44. Tuberculosis control has resulted in a decrease in the annual number of new cases and its reversal in connection with HIV/AIDS deaths. This has been as a result of a strengthened health care system that has come about partially as a response to the revised International Health Regulations.
45. The Bahamas continues to face unique challenges. The risk of importation of potentially contaminated food items remains ever present, as there is little local production of food and the Country relies almost exclusively on the importation of food items. Trans-shipment of containers will continue to pose a risk for the importation of dangerous substances. However, multi-Agency cooperation and programmes are addressing this risk, and thereby building capacity within the Country.
Paragraphs: 34 Paragraphs VII Summit: -

Date:  5/15/2012 
VII. Millennium Development Goal (MDG) of halting and beginning to reverse the spread of HIV/AIDS by 2015

46. The Bahamas has been in the forefront of HIV/AIDS prevention since the onset of the epidemic. As early as 1985, The Bahamas focused on prevention messages as a means of combating transmission. While prevalence rates in this small Island Nation approach 2% of the general population, The Bahamas has made great strides in reducing transmission rates in selected populations. The Bahamas began offering antiretroviral therapy to HIV-infected pregnant women, free of charge, in 1995, when the AZT studies demonstrated the benefits of ante-natal therapy. More recently, the transmission rate has dropped to 0 for women taking advantage of ante-natal antiretroviral therapy (ART). The challenges that we now face include pregnant women who opt not to receive ante-natal care and thus do not receive ART prior to delivery, and, a highly mobile migrant population that does not present for ante-natal care and also does not receive ART to prevent mother to child transmission.
47. The Bahamas has continued to see a decrease in deaths associated with HIV disease since the introduction of ART for all HIV infected individuals who require treatment. The occurrence of HIV-associated deaths has now shifted to a more mature population, with the largest percentage occurring in the 45 to 64 years age group, highlighting the benefits of ART for long-term survival with HIV disease.
48. With free universal access to ART, persons are living longer lives. The decentralization of HIV health care services has been in the planning stages for several years, and in 2011, the Department of Public Health’s Primary Health Care clinics began routinely managing HIV infected patients. This shift from a more centralized to a more decentralized programme will allow for an increase in access to both health care services and ART.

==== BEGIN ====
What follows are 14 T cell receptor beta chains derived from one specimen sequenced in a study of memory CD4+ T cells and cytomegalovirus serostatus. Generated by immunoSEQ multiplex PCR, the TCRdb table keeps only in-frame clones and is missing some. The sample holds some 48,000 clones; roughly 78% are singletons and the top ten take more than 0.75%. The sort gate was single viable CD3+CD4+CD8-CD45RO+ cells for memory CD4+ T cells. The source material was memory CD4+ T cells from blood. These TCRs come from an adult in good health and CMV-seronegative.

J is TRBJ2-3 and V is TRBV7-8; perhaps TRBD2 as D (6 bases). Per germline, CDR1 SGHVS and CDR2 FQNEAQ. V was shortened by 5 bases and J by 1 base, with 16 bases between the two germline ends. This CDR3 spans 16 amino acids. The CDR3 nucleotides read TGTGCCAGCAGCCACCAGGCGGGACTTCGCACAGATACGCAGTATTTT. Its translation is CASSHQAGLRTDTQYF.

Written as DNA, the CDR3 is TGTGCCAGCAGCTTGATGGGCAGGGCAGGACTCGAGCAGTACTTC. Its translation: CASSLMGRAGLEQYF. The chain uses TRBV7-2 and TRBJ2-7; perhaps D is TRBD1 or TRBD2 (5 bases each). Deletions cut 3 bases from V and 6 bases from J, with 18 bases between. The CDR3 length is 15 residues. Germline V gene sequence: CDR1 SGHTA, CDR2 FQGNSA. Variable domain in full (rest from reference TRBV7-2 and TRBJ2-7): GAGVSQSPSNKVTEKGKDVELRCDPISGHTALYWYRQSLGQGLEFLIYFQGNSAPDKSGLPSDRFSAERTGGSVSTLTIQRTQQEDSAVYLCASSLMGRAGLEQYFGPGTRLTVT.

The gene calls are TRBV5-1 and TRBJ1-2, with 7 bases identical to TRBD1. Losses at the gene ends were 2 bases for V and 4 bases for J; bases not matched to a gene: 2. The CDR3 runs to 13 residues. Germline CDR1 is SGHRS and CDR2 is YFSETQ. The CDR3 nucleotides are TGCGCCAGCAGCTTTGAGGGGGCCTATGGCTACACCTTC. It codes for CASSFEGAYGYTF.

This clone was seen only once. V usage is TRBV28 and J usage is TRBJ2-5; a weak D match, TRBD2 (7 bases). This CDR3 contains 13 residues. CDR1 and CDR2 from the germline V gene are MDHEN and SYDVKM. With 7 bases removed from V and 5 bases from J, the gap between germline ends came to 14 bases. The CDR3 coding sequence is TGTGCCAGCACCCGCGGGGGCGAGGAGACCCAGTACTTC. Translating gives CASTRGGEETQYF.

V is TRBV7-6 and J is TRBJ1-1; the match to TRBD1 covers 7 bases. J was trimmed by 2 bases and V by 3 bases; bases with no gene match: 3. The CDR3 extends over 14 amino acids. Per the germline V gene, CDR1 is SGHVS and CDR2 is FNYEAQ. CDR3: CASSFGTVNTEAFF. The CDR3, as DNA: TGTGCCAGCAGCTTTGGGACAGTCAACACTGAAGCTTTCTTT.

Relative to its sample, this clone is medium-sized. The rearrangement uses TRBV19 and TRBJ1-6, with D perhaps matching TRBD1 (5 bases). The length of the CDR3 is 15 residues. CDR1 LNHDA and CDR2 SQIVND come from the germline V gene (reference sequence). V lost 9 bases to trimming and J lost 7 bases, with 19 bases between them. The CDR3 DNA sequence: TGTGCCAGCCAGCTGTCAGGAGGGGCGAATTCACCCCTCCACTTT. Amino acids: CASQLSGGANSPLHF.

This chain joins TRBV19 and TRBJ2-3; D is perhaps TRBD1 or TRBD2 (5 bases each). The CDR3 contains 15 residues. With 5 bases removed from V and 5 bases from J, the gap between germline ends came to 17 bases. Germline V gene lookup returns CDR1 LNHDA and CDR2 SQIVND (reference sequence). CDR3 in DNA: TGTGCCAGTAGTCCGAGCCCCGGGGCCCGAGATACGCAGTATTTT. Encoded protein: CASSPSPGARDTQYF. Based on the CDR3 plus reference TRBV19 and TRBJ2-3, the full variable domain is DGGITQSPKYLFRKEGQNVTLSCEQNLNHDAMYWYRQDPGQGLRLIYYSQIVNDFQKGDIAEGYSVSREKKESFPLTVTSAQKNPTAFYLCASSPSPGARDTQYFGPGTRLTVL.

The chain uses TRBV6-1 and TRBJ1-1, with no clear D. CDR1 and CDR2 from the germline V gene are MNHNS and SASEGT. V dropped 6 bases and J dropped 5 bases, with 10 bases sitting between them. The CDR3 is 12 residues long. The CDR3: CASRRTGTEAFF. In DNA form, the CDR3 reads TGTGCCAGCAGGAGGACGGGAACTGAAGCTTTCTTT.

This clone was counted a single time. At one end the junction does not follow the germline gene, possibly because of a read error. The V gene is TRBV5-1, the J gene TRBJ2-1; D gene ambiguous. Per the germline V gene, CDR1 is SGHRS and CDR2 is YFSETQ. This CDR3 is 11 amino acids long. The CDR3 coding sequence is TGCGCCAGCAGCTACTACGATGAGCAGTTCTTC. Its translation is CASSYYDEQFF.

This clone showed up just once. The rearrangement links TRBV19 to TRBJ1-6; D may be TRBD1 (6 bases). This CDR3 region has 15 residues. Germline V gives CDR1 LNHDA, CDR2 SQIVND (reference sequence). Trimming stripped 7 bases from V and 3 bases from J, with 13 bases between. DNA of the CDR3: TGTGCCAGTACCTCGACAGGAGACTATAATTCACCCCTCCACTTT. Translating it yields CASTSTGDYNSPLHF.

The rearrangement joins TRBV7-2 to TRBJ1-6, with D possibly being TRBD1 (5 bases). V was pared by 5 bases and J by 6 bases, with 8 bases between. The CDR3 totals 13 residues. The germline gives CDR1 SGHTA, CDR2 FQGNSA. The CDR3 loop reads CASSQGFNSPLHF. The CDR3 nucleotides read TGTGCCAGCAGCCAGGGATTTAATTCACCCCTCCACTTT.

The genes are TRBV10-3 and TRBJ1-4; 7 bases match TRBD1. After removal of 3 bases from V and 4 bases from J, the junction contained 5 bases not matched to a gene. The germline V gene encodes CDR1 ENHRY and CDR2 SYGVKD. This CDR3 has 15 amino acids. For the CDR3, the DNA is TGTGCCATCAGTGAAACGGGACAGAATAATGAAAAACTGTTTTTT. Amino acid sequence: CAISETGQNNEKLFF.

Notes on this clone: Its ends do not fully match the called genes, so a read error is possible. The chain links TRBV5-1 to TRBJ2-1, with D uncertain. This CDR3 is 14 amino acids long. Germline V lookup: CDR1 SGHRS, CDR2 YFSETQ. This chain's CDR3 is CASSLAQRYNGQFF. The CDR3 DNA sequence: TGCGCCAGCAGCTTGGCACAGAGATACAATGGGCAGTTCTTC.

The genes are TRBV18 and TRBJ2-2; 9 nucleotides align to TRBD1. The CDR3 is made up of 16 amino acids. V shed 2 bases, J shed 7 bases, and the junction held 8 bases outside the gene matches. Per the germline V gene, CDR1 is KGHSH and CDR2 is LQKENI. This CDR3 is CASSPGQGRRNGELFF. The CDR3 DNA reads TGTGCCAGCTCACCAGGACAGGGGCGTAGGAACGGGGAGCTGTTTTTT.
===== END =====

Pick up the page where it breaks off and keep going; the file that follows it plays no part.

49. The use of data to drive the design of new programmes and the refinement of existing programmes is essential in continuing to improve the outcomes for this select population. The National AIDS Programme is currently strengthening its information management strategy to improve patient care, monitor outcomes and use data to inform decisions and respond to regional and international reporting requirements.
50. The Bahamas has also recently hosted and cosponsored the 2011 Caribbean HIV Conference: Strengthening Evidence To Achieve Sustainable Action, in November 2011, which was aimed at sharpening the regional focus on HIV, as the Caribbean has the world’s second highest adult HIV prevalence.
Paragraphs: 35 Paragraphs VII Summit: -

Date:  5/15/2012 
Fighting transnational organized crime and illicit trafficking in drugs
88. The Bahamas National Anti-Drugs Secretariat (NADs) has advised that The Bahamas fully supports the position taken by the OAS on transnational organized crime and the global drug trade.
89. The Government of The Bahamas continues to actively participate in regional and hemispheric Bodies such as CARICOM and OAS/CICAD where one of the primary objectives is to address the problem of drugs in all of the thematic areas.
90. The Government of The Bahamas has signed and/or ratified, and continues to adhere to all major Conventions relating to drugs, corruption, firearms trafficking, terrorism, etc.
91. The Government of The Bahamas established a national entity (National Anti – Drug Secretariat) to coordinate the efforts of all those Agencies and Organizations within the Country that are involved in drug control activities.
92. The Government of The Bahamas continues to conduct scientific studies aimed at determining the prevalence of drug use and abuse among key sectors of the population.
93. The Government of The Bahamas established a public/private sector Project (Inner City Transformation Project) with the objective of going into the inner cities to identify the root causes of the problems that create involvement in drugs trafficking, use and abuse, and criminality, with an aim to addressing the problem in a holistic manner.
94. The Ministry of Labour and Social Services has indicated that, until recently, the Staff at Her Majesty’s Prison facilitated group sessions with males who have an association with or used illegal drugs. The staff in the Health Social Services Division of the Department of Social Services facilitates group sessions in drug rehabilitation on a needs basis for the residents at the Simpson Penn Center.
Paragraphs: 30 Paragraphs VII Summit: -